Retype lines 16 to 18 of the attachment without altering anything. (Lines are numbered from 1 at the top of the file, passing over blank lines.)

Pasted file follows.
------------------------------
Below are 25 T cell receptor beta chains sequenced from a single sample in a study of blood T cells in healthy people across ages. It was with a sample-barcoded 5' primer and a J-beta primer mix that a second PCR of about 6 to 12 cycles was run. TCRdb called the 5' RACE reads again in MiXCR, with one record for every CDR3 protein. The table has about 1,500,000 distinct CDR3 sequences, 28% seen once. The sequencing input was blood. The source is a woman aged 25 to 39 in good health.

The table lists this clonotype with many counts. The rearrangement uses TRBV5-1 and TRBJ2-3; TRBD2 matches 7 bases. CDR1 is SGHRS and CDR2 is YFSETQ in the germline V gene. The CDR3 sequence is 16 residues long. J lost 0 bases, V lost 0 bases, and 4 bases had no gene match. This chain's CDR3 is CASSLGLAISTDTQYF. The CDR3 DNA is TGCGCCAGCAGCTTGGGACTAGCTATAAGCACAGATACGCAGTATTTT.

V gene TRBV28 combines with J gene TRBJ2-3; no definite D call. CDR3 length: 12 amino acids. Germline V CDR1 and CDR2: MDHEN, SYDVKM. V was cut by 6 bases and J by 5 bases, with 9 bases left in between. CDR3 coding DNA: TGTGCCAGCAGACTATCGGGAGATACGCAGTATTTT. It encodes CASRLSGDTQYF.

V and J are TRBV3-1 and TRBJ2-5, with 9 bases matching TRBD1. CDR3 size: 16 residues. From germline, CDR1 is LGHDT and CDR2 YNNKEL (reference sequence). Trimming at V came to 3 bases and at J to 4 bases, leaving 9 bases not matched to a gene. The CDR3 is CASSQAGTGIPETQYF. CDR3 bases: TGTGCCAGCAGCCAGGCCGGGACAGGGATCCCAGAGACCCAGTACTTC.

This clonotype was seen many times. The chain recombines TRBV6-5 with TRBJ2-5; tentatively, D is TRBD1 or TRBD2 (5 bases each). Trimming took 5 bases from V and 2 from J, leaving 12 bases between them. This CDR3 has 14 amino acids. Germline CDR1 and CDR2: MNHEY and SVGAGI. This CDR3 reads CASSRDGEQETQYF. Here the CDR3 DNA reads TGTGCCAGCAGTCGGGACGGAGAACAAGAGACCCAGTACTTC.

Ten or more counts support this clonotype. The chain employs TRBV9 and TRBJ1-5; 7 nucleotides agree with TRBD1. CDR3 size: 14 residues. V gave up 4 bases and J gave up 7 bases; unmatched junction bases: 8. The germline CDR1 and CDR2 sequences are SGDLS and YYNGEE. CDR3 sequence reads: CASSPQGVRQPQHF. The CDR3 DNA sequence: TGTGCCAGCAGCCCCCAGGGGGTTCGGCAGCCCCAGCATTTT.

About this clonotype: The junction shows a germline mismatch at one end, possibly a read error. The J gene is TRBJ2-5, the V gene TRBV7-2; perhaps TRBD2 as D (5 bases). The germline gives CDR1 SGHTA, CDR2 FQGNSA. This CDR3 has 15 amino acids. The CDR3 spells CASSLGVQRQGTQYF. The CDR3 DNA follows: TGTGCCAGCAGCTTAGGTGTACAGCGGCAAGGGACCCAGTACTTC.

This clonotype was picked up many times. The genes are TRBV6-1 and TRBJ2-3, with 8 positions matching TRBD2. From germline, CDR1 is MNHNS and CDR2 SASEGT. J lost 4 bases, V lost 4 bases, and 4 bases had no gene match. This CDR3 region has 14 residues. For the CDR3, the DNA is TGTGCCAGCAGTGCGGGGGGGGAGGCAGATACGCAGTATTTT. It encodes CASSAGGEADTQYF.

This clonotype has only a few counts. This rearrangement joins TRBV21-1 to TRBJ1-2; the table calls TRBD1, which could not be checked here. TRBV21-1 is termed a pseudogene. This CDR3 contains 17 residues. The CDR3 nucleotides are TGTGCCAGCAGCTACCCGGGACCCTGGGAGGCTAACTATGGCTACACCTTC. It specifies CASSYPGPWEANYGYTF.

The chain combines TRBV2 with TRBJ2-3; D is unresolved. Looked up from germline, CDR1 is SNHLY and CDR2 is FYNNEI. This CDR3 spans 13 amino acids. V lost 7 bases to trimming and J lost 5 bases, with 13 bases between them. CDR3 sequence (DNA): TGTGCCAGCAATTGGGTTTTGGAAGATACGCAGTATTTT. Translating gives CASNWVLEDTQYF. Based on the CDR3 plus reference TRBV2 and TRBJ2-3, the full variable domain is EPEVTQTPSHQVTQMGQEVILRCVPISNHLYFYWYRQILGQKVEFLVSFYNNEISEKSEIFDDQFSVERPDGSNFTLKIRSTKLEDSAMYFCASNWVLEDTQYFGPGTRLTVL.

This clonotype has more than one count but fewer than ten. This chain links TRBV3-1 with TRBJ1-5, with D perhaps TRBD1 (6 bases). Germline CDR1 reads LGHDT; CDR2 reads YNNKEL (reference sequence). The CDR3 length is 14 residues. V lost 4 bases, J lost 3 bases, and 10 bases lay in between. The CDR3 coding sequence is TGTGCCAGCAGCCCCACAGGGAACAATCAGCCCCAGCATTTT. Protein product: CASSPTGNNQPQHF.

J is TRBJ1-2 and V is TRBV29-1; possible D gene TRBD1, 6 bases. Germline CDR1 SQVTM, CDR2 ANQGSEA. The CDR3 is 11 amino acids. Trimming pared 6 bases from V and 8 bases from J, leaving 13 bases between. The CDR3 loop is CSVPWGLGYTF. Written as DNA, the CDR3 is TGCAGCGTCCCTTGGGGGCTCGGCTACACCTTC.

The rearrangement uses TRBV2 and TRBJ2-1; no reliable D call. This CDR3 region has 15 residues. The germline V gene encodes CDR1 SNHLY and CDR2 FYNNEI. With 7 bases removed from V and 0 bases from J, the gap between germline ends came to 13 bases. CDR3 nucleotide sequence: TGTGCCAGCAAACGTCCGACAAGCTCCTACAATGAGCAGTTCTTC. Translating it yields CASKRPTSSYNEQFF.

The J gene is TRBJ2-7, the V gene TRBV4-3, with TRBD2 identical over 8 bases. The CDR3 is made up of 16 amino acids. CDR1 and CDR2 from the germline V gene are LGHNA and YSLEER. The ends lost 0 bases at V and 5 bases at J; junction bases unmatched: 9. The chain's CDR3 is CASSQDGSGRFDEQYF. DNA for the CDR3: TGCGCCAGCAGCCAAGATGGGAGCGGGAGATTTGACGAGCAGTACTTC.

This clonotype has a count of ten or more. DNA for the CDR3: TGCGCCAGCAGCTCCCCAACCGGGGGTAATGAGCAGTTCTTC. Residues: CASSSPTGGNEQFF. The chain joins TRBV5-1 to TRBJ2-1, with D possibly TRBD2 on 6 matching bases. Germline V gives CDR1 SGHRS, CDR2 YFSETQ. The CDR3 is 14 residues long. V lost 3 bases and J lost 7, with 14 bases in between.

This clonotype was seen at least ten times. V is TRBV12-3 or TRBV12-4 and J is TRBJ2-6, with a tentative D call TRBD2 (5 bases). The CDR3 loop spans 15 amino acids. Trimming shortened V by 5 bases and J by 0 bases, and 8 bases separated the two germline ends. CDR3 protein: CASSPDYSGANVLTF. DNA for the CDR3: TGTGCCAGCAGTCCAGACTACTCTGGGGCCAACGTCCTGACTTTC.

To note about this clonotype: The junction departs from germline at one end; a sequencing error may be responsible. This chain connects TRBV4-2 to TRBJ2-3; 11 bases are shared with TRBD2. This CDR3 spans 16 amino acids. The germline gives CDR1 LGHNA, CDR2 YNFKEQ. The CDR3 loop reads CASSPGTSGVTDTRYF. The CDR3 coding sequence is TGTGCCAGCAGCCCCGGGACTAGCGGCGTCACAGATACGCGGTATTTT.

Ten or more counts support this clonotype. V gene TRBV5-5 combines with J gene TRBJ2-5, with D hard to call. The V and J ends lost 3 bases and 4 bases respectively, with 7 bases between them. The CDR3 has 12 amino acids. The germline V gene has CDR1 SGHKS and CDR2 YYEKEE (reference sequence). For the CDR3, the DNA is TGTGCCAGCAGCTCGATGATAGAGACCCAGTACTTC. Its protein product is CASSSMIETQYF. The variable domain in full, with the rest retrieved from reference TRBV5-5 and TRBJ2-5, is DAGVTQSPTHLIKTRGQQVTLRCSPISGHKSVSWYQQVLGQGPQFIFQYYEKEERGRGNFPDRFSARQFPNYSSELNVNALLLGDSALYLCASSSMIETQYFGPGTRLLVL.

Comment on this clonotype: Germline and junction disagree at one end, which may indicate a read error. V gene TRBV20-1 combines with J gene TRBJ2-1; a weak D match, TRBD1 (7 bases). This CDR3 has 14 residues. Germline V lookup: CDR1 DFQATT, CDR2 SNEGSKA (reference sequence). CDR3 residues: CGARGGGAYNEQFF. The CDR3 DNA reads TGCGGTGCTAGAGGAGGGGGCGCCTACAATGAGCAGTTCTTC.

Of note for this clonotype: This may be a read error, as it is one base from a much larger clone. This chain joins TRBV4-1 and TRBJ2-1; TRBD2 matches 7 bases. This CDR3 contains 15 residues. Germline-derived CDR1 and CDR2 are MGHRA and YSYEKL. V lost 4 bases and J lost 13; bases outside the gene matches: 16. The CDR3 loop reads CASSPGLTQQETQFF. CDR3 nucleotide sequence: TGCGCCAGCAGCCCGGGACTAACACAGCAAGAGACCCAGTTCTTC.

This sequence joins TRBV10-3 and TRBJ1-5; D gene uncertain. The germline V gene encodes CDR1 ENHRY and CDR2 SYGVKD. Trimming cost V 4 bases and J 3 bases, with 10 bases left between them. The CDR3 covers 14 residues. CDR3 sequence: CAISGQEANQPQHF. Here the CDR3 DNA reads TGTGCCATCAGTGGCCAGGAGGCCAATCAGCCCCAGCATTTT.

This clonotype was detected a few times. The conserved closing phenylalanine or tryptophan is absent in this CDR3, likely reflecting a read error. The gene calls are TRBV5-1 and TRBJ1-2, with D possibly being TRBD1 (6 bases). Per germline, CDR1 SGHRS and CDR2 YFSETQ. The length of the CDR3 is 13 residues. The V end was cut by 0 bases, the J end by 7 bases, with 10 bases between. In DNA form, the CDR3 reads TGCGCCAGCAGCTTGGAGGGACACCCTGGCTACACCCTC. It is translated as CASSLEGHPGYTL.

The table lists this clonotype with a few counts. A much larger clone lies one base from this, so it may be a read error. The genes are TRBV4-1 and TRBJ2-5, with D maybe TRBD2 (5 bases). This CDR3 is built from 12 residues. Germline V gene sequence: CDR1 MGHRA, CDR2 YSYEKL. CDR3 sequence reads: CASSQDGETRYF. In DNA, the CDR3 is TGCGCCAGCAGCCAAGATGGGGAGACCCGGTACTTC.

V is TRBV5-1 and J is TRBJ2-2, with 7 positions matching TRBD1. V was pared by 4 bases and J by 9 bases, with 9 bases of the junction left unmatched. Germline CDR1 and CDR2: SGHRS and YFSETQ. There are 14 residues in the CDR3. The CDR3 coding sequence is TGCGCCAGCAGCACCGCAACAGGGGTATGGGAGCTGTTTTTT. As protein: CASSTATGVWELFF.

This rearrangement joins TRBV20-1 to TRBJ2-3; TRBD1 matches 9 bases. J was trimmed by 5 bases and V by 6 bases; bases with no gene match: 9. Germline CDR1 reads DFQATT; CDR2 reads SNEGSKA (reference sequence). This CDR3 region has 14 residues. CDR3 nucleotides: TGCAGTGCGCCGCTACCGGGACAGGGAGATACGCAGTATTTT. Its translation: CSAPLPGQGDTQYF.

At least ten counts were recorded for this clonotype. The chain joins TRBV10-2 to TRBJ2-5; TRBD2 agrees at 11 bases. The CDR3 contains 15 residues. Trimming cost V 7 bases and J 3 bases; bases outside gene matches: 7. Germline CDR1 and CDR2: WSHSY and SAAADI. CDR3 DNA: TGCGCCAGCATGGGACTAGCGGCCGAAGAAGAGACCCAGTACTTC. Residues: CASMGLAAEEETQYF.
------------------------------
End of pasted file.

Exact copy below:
This clonotype was seen at least ten times. V is TRBV12-3 or TRBV12-4 and J is TRBJ2-6, with a tentative D call TRBD2 (5 bases). The CDR3 loop spans 15 amino acids. Trimming shortened V by 5 bases and J by 0 bases, and 8 bases separated the two germline ends. CDR3 protein: CASSPDYSGANVLTF. DNA for the CDR3: TGTGCCAGCAGTCCAGACTACTCTGGGGCCAACGTCCTGACTTTC.

To note about this clonotype: The junction departs from germline at one end; a sequencing error may be responsible. This chain connects TRBV4-2 to TRBJ2-3; 11 bases are shared with TRBD2. This CDR3 spans 16 amino acids. The germline gives CDR1 LGHNA, CDR2 YNFKEQ. The CDR3 loop reads CASSPGTSGVTDTRYF. The CDR3 coding sequence is TGTGCCAGCAGCCCCGGGACTAGCGGCGTCACAGATACGCGGTATTTT.

Ten or more counts support this clonotype. V gene TRBV5-5 combines with J gene TRBJ2-5, with D hard to call. The V and J ends lost 3 bases and 4 bases respectively, with 7 bases between them. The CDR3 has 12 amino acids. The germline V gene has CDR1 SGHKS and CDR2 YYEKEE (reference sequence). For the CDR3, the DNA is TGTGCCAGCAGCTCGATGATAGAGACCCAGTACTTC. Its protein product is CASSSMIETQYF. The variable domain in full, with the rest retrieved from reference TRBV5-5 and TRBJ2-5, is DAGVTQSPTHLIKTRGQQVTLRCSPISGHKSVSWYQQVLGQGPQFIFQYYEKEERGRGNFPDRFSARQFPNYSSELNVNALLLGDSALYLCASSSMIETQYFGPGTRLLVL.